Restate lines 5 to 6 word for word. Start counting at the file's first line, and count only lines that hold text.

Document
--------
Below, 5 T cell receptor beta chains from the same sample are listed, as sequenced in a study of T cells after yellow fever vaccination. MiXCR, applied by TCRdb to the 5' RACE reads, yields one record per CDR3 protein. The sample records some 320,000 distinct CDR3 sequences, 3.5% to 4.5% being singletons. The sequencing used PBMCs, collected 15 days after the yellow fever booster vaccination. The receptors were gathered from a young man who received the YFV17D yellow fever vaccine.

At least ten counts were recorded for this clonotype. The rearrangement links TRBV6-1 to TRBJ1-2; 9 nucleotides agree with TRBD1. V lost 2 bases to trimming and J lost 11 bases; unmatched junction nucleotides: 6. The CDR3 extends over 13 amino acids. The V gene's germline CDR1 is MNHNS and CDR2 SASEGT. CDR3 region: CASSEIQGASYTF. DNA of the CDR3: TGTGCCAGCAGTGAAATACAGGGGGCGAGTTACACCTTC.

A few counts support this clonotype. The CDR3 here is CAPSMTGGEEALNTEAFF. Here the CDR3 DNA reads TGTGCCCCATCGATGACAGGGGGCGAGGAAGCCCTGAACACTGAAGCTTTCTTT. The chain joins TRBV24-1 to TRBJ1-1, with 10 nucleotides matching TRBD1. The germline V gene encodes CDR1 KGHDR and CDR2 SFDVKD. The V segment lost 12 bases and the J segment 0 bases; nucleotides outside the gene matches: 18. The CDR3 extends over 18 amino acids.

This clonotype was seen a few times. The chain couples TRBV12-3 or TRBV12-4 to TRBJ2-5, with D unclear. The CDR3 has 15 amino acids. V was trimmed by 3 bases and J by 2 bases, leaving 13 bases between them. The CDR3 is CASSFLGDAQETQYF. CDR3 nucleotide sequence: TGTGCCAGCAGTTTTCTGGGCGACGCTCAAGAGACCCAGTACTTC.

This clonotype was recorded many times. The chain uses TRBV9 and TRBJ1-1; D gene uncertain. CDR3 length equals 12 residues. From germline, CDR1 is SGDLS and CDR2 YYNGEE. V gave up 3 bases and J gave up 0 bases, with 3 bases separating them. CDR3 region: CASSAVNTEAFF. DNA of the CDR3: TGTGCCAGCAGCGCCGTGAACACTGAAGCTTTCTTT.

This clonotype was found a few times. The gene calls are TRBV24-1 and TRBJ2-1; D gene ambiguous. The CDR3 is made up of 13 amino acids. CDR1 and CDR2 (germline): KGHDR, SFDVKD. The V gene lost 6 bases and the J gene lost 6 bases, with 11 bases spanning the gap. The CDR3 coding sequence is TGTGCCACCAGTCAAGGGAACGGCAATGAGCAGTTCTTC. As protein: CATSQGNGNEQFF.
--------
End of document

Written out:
This clonotype was recorded many times. The chain uses TRBV9 and TRBJ1-1; D gene uncertain. CDR3 length equals 12 residues. From germline, CDR1 is SGDLS and CDR2 YYNGEE. V gave up 3 bases and J gave up 0 bases, with 3 bases separating them. CDR3 region: CASSAVNTEAFF. DNA of the CDR3: TGTGCCAGCAGCGCCGTGAACACTGAAGCTTTCTTT.

This clonotype was found a few times. The gene calls are TRBV24-1 and TRBJ2-1; D gene ambiguous. The CDR3 is made up of 13 amino acids. CDR1 and CDR2 (germline): KGHDR, SFDVKD. The V gene lost 6 bases and the J gene lost 6 bases, with 11 bases spanning the gap. The CDR3 coding sequence is TGTGCCACCAGTCAAGGGAACGGCAATGAGCAGTTCTTC. As protein: CATSQGNGNEQFF.